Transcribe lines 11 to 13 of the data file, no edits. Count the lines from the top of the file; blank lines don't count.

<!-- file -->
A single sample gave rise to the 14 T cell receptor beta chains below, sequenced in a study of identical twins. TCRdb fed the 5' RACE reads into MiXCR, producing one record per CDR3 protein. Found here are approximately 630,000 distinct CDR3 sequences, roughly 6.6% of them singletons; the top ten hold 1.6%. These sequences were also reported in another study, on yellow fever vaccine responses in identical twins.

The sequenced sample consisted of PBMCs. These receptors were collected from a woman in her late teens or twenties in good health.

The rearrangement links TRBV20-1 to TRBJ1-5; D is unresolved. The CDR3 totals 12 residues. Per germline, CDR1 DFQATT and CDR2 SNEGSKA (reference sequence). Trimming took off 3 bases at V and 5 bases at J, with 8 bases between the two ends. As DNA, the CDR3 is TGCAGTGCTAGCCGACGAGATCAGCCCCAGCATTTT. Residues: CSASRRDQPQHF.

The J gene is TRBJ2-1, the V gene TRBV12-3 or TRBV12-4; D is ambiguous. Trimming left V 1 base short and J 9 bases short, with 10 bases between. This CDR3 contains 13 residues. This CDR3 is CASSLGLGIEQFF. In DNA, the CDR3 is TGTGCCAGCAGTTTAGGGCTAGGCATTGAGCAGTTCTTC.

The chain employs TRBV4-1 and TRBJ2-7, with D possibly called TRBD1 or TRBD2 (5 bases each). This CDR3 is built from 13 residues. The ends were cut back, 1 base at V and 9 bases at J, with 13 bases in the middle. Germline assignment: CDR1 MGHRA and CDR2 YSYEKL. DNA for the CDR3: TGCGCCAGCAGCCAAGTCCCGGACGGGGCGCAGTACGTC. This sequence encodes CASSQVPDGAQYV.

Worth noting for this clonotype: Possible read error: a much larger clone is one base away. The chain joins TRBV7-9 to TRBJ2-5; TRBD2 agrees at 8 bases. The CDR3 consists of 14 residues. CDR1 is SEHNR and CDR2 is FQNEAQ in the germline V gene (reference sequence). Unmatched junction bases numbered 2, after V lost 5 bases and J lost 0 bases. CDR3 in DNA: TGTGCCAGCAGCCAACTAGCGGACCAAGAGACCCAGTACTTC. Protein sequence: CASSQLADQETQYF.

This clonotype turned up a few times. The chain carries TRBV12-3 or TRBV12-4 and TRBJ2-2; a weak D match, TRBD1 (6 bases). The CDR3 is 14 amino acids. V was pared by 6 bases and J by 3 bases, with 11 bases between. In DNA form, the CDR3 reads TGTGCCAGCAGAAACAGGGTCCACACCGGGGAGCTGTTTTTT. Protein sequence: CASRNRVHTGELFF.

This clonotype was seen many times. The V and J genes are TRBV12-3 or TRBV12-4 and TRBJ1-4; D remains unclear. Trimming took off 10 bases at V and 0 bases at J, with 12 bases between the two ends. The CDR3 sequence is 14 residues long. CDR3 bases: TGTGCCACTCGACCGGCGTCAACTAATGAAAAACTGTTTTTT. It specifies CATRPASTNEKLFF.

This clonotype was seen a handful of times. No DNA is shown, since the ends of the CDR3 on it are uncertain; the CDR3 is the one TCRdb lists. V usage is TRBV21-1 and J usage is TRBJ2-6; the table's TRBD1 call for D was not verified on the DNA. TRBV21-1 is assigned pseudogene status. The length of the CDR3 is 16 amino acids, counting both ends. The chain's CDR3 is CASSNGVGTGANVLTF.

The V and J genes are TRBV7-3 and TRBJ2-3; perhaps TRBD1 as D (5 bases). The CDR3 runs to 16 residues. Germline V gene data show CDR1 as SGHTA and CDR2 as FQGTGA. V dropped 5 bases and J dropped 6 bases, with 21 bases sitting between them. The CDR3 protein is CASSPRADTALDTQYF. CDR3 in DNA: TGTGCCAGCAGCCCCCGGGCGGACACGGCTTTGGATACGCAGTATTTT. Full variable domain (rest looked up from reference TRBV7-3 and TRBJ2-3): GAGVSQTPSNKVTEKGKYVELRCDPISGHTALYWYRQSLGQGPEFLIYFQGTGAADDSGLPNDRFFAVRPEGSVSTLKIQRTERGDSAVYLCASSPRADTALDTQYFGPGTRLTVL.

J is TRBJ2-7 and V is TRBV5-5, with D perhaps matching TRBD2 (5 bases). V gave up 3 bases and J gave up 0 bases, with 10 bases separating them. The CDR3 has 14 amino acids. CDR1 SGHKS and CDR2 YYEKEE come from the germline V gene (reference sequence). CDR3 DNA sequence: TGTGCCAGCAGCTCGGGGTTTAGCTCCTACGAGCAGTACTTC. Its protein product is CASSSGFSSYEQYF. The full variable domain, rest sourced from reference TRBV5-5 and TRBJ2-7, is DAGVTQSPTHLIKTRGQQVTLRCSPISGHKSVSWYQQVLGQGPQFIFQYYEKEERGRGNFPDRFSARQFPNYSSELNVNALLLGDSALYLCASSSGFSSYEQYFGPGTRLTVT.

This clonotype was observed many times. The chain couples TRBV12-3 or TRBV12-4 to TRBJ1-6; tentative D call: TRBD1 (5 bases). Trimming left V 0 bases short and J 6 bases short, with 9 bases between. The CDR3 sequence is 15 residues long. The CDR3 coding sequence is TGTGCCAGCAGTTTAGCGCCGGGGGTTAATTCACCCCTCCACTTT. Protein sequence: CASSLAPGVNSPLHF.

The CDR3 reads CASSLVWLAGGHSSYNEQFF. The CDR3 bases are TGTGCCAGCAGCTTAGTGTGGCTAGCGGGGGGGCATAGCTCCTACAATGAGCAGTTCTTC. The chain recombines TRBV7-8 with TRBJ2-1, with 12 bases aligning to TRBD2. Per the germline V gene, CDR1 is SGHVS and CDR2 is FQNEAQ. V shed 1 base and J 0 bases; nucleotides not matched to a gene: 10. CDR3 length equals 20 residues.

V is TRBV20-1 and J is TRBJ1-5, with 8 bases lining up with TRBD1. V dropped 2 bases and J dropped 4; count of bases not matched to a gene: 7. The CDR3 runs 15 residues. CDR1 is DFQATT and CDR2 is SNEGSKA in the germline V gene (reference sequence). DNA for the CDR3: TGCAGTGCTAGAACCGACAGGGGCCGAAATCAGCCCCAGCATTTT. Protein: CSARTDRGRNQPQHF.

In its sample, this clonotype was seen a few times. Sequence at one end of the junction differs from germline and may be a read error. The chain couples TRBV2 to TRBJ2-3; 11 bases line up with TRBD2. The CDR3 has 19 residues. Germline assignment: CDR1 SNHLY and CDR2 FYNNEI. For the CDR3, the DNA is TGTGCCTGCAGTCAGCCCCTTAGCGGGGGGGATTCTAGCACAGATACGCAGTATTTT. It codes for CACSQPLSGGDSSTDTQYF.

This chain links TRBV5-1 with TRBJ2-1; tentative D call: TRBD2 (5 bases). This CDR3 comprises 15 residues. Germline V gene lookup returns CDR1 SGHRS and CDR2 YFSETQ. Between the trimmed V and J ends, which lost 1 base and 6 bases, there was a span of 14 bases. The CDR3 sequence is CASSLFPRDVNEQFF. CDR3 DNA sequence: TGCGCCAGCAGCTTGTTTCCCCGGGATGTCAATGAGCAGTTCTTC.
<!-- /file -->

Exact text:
J is TRBJ2-7 and V is TRBV5-5, with D perhaps matching TRBD2 (5 bases). V gave up 3 bases and J gave up 0 bases, with 10 bases separating them. The CDR3 has 14 amino acids. CDR1 SGHKS and CDR2 YYEKEE come from the germline V gene (reference sequence). CDR3 DNA sequence: TGTGCCAGCAGCTCGGGGTTTAGCTCCTACGAGCAGTACTTC. Its protein product is CASSSGFSSYEQYF. The full variable domain, rest sourced from reference TRBV5-5 and TRBJ2-7, is DAGVTQSPTHLIKTRGQQVTLRCSPISGHKSVSWYQQVLGQGPQFIFQYYEKEERGRGNFPDRFSARQFPNYSSELNVNALLLGDSALYLCASSSGFSSYEQYFGPGTRLTVT.

This clonotype was observed many times. The chain couples TRBV12-3 or TRBV12-4 to TRBJ1-6; tentative D call: TRBD1 (5 bases). Trimming left V 0 bases short and J 6 bases short, with 9 bases between. The CDR3 sequence is 15 residues long. The CDR3 coding sequence is TGTGCCAGCAGTTTAGCGCCGGGGGTTAATTCACCCCTCCACTTT. Protein sequence: CASSLAPGVNSPLHF.

The CDR3 reads CASSLVWLAGGHSSYNEQFF. The CDR3 bases are TGTGCCAGCAGCTTAGTGTGGCTAGCGGGGGGGCATAGCTCCTACAATGAGCAGTTCTTC. The chain recombines TRBV7-8 with TRBJ2-1, with 12 bases aligning to TRBD2. Per the germline V gene, CDR1 is SGHVS and CDR2 is FQNEAQ. V shed 1 base and J 0 bases; nucleotides not matched to a gene: 10. CDR3 length equals 20 residues.